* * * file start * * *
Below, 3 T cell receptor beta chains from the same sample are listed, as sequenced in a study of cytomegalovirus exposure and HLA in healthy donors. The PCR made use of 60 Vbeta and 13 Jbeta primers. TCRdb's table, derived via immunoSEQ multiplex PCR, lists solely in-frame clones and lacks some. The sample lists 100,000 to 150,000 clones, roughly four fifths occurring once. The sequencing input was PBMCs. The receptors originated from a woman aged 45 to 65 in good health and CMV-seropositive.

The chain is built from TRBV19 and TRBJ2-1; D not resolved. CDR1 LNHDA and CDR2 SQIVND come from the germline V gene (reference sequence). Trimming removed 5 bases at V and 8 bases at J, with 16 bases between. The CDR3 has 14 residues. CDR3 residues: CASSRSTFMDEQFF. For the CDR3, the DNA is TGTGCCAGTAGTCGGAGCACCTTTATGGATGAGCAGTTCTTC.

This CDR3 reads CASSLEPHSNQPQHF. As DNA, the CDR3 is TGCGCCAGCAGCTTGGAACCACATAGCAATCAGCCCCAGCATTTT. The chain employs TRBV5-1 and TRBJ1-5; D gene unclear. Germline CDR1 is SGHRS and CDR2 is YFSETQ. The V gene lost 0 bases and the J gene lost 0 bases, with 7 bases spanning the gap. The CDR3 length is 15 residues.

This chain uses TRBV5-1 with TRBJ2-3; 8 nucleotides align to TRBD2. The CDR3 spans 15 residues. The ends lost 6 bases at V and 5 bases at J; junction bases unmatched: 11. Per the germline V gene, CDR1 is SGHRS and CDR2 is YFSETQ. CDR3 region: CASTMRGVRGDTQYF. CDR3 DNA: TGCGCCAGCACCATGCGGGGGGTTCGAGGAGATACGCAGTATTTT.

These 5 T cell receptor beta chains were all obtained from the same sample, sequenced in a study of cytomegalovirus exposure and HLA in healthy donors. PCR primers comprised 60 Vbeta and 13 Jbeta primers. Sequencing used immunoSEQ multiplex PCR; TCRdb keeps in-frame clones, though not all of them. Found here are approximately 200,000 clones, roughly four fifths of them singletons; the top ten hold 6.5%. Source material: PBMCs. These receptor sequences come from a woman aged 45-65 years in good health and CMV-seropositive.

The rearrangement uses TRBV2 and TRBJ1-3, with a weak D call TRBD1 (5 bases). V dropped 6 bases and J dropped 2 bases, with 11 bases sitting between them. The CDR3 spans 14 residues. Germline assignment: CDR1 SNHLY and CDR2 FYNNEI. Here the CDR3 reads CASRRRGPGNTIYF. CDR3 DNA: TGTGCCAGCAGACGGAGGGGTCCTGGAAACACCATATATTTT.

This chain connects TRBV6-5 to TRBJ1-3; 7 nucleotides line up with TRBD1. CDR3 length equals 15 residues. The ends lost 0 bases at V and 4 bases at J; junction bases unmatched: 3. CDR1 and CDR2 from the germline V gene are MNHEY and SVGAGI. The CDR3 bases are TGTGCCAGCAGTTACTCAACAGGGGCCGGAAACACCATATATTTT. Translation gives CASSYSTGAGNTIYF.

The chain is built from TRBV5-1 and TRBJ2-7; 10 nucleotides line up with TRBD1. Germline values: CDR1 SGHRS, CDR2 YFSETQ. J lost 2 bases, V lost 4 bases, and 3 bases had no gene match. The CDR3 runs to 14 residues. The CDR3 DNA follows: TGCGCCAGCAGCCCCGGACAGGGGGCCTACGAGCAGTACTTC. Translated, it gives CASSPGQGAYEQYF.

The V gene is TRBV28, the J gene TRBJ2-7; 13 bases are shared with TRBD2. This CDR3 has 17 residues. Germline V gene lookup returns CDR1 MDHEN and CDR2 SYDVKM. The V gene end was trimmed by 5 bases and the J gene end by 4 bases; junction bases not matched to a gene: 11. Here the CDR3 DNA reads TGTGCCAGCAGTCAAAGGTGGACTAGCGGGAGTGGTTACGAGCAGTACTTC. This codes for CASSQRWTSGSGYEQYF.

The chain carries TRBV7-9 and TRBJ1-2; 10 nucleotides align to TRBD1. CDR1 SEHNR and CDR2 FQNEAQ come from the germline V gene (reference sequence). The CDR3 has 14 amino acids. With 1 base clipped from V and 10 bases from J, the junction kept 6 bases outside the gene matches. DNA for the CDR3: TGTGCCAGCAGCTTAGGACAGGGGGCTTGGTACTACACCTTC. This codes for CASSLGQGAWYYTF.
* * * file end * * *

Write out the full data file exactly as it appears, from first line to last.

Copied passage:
Below, 3 T cell receptor beta chains from the same sample are listed, as sequenced in a study of cytomegalovirus exposure and HLA in healthy donors. The PCR made use of 60 Vbeta and 13 Jbeta primers. TCRdb's table, derived via immunoSEQ multiplex PCR, lists solely in-frame clones and lacks some. The sample lists 100,000 to 150,000 clones, roughly four fifths occurring once. The sequencing input was PBMCs. The receptors originated from a woman aged 45 to 65 in good health and CMV-seropositive.

The chain is built from TRBV19 and TRBJ2-1; D not resolved. CDR1 LNHDA and CDR2 SQIVND come from the germline V gene (reference sequence). Trimming removed 5 bases at V and 8 bases at J, with 16 bases between. The CDR3 has 14 residues. CDR3 residues: CASSRSTFMDEQFF. For the CDR3, the DNA is TGTGCCAGTAGTCGGAGCACCTTTATGGATGAGCAGTTCTTC.

This CDR3 reads CASSLEPHSNQPQHF. As DNA, the CDR3 is TGCGCCAGCAGCTTGGAACCACATAGCAATCAGCCCCAGCATTTT. The chain employs TRBV5-1 and TRBJ1-5; D gene unclear. Germline CDR1 is SGHRS and CDR2 is YFSETQ. The V gene lost 0 bases and the J gene lost 0 bases, with 7 bases spanning the gap. The CDR3 length is 15 residues.

This chain uses TRBV5-1 with TRBJ2-3; 8 nucleotides align to TRBD2. The CDR3 spans 15 residues. The ends lost 6 bases at V and 5 bases at J; junction bases unmatched: 11. Per the germline V gene, CDR1 is SGHRS and CDR2 is YFSETQ. CDR3 region: CASTMRGVRGDTQYF. CDR3 DNA: TGCGCCAGCACCATGCGGGGGGTTCGAGGAGATACGCAGTATTTT.

These 5 T cell receptor beta chains were all obtained from the same sample, sequenced in a study of cytomegalovirus exposure and HLA in healthy donors. PCR primers comprised 60 Vbeta and 13 Jbeta primers. Sequencing used immunoSEQ multiplex PCR; TCRdb keeps in-frame clones, though not all of them. Found here are approximately 200,000 clones, roughly four fifths of them singletons; the top ten hold 6.5%. Source material: PBMCs. These receptor sequences come from a woman aged 45-65 years in good health and CMV-seropositive.

The rearrangement uses TRBV2 and TRBJ1-3, with a weak D call TRBD1 (5 bases). V dropped 6 bases and J dropped 2 bases, with 11 bases sitting between them. The CDR3 spans 14 residues. Germline assignment: CDR1 SNHLY and CDR2 FYNNEI. Here the CDR3 reads CASRRRGPGNTIYF. CDR3 DNA: TGTGCCAGCAGACGGAGGGGTCCTGGAAACACCATATATTTT.

This chain connects TRBV6-5 to TRBJ1-3; 7 nucleotides line up with TRBD1. CDR3 length equals 15 residues. The ends lost 0 bases at V and 4 bases at J; junction bases unmatched: 3. CDR1 and CDR2 from the germline V gene are MNHEY and SVGAGI. The CDR3 bases are TGTGCCAGCAGTTACTCAACAGGGGCCGGAAACACCATATATTTT. Translation gives CASSYSTGAGNTIYF.

The chain is built from TRBV5-1 and TRBJ2-7; 10 nucleotides line up with TRBD1. Germline values: CDR1 SGHRS, CDR2 YFSETQ. J lost 2 bases, V lost 4 bases, and 3 bases had no gene match. The CDR3 runs to 14 residues. The CDR3 DNA follows: TGCGCCAGCAGCCCCGGACAGGGGGCCTACGAGCAGTACTTC. Translated, it gives CASSPGQGAYEQYF.

The V gene is TRBV28, the J gene TRBJ2-7; 13 bases are shared with TRBD2. This CDR3 has 17 residues. Germline V gene lookup returns CDR1 MDHEN and CDR2 SYDVKM. The V gene end was trimmed by 5 bases and the J gene end by 4 bases; junction bases not matched to a gene: 11. Here the CDR3 DNA reads TGTGCCAGCAGTCAAAGGTGGACTAGCGGGAGTGGTTACGAGCAGTACTTC. This codes for CASSQRWTSGSGYEQYF.

The chain carries TRBV7-9 and TRBJ1-2; 10 nucleotides align to TRBD1. CDR1 SEHNR and CDR2 FQNEAQ come from the germline V gene (reference sequence). The CDR3 has 14 amino acids. With 1 base clipped from V and 10 bases from J, the junction kept 6 bases outside the gene matches. DNA for the CDR3: TGTGCCAGCAGCTTAGGACAGGGGGCTTGGTACTACACCTTC. This codes for CASSLGQGAWYYTF.